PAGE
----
Engraving showing a man in a fumigation stove (1659), Jacques Laniet. Image from http://www.ncbi.nlm.nih.gov/pmc/articles/PMC3956094/figure/F3/. A common treatment for syphilis at the time. Mercury would be placed inside the stove, and a fire would be started to vaporise the mercury around the patient.
Reader Question: “I remember hearing (learning?) years ago that some paintings depict people with physical indications of STDs. Perhaps syphilis? Is this true? Are other STDs depicted in art throughout history?”
Yes, this is true! This is a subject that really reflects how useful art history can be in studying the history of science and medicine, and how art has been used to educate people about medical conditions for hundreds of years. Beyond that, however, we can also use art to see how societal views of STDs have evolved – from simply fearful to judgmental and sexualised.
You’re right, by the way: syphilis is the STD that’s most commonly represented throughout art history, so it’s the one we’re going to focus on (with one brief depiction of gonorrhoea). Syphilis is one of the only STDs that have been around for a really long time (along with, again, gonorrhoea), so it is a disease that has been widely depicted in art history.
The hunters at rest (Охотники на привале) (1871), a genre painting by Russian artist Vasily Perov
Ok, so this might get confusing. First of all, there’s a traditional hierarchy of genres in Western art history, and genre painting is actually one of those genres, even though it’s called “genre painting” which kind of makes no sense. Wait, let me back up: genres, a.k.a. categories, in Western art history are not styles (like Impressionism, Pop Art, Realism) but are instead about the types of scenes that are being painted (portrait, landscape, still life). Let me back up again: a “genre painting” is not, as you might think, a painting that fits into any one of these genres; instead, a genre painting is a type of scene and is therefore “a genre” in itself.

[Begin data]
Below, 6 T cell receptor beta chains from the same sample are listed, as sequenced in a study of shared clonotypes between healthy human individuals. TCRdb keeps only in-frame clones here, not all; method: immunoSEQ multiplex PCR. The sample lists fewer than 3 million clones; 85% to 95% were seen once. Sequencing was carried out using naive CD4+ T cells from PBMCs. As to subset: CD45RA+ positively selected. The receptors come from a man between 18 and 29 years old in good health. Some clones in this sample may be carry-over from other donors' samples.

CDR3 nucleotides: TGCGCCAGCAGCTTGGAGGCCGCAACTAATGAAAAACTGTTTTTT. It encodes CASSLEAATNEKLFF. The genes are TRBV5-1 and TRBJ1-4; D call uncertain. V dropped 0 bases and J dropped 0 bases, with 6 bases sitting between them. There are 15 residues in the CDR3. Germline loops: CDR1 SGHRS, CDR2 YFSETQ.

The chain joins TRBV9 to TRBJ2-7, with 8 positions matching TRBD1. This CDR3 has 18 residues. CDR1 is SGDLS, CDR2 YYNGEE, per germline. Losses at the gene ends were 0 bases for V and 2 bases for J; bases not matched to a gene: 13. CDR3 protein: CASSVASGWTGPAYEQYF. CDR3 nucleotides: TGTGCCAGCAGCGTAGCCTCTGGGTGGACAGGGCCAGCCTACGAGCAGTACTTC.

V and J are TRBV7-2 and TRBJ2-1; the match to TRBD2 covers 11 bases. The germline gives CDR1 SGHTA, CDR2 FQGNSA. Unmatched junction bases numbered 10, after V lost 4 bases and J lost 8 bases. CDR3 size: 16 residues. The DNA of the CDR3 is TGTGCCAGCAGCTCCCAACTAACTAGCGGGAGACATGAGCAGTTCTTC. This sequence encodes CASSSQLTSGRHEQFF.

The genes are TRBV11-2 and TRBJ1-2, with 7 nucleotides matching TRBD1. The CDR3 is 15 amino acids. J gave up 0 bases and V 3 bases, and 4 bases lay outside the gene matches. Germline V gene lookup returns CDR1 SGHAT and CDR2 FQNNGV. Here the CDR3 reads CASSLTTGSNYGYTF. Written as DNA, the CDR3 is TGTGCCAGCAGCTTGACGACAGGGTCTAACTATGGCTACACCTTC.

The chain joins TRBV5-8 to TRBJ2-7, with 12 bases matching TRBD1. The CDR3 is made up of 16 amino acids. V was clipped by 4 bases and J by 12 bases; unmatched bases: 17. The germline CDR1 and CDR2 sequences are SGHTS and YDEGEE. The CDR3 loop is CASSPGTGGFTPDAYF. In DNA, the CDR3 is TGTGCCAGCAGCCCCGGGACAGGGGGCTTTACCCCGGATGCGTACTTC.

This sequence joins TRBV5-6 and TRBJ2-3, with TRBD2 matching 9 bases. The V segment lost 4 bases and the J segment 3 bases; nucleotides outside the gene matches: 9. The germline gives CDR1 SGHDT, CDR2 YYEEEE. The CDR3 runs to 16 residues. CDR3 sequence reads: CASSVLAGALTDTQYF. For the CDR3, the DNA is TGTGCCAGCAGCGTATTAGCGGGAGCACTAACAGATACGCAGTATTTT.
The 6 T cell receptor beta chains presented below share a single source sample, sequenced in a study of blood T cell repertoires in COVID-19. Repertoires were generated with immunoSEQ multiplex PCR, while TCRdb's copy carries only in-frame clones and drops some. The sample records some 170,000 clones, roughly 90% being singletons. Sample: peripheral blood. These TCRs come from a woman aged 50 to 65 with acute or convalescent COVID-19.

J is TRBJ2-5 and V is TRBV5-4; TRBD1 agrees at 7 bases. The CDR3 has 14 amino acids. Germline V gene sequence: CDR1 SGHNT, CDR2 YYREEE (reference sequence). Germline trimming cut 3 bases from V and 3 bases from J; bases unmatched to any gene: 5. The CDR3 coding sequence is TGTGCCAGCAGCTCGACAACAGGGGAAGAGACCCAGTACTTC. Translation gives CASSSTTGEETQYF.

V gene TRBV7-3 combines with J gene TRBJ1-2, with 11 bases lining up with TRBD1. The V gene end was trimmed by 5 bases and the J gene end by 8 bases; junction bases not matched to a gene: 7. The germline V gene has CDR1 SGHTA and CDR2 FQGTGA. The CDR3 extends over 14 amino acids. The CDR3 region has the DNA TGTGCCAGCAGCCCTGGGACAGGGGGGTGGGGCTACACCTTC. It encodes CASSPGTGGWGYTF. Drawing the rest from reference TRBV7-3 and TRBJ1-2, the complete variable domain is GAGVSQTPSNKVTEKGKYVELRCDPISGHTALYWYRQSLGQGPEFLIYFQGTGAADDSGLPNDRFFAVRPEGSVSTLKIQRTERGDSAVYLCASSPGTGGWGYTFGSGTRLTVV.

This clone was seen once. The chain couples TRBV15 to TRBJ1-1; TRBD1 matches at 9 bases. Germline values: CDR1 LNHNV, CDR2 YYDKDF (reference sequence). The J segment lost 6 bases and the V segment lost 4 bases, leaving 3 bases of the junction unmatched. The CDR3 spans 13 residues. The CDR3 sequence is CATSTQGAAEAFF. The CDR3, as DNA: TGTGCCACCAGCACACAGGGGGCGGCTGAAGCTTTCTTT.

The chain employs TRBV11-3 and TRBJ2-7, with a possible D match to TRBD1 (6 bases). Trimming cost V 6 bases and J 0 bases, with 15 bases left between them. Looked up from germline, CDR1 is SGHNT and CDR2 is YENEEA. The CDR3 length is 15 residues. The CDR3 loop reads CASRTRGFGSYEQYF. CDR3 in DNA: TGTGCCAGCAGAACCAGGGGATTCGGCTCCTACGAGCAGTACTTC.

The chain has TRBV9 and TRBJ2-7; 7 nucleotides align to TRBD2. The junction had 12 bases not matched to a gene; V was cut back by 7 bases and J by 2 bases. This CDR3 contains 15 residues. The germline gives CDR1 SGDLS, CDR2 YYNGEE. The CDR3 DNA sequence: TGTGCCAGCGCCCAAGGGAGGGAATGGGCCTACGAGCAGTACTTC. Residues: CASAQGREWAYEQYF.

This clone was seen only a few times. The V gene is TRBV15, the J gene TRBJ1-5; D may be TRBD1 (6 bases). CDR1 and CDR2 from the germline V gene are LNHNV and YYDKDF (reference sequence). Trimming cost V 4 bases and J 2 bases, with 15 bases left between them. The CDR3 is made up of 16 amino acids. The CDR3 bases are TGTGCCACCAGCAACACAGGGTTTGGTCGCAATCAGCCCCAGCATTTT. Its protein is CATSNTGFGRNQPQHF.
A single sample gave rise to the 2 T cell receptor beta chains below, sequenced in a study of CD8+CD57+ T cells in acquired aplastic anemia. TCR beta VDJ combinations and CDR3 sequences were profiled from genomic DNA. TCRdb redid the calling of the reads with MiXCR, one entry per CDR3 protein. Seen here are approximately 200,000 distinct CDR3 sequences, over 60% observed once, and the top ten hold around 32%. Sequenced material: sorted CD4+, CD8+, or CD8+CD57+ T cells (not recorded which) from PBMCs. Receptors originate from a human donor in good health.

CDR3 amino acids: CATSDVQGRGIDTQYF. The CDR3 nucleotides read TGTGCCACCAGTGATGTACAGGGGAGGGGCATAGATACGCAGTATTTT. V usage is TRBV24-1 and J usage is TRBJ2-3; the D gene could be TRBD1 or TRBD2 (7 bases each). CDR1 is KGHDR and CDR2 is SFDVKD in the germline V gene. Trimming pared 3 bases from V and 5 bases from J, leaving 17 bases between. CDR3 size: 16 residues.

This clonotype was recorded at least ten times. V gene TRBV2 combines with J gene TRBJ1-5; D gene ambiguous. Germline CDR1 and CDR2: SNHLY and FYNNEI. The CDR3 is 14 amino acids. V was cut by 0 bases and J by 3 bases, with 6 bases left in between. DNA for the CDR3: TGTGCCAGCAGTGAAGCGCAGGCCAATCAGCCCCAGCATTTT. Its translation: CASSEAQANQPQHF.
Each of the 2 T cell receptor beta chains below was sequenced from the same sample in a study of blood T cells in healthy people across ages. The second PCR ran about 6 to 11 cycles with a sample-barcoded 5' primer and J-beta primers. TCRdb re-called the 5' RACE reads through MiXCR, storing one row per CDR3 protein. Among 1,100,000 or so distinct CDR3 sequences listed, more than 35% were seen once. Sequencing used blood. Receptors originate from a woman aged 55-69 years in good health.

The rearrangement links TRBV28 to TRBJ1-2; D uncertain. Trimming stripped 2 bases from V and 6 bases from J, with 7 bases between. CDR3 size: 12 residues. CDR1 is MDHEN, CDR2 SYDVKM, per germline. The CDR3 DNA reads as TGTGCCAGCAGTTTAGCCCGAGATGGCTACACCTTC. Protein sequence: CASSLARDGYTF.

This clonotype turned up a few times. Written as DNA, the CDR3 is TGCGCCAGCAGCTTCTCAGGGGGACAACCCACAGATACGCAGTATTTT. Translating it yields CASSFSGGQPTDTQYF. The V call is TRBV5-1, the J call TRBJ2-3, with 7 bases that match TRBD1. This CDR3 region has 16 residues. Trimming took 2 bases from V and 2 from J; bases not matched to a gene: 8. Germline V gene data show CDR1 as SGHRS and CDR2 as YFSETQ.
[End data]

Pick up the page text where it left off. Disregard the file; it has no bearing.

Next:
Let’s see if we can make sense of this.
The super-beautiful and expensive ultramarine colour can be seen in the headdress of Vermeer’s Girl With A Pearl Earring from 1665.
Reader question: “I’m wondering about cobalt and the story about blue colours being so expensive in the past – is that true and does it have any importance for the evolution of art?”
It is true! But it’s actually not cobalt blue that you’re thinking of, it’s ultramarine.
The history of colours in art is really weird and interesting. It’s true that the availability of various colours has often determined which ones are used and what importance they have. This is especially true the further back we go in history, when all colours were not readily available in the nearest art shop.
A surprising variety of methods were used to make different colours. To make bright red, for example, an early 8th century process was described by Persian alchemist Jabir ibn Hayyan: you had to heat mercury and sulfur in a flask, vaporize and recondense it, and then grind it to create a red colour.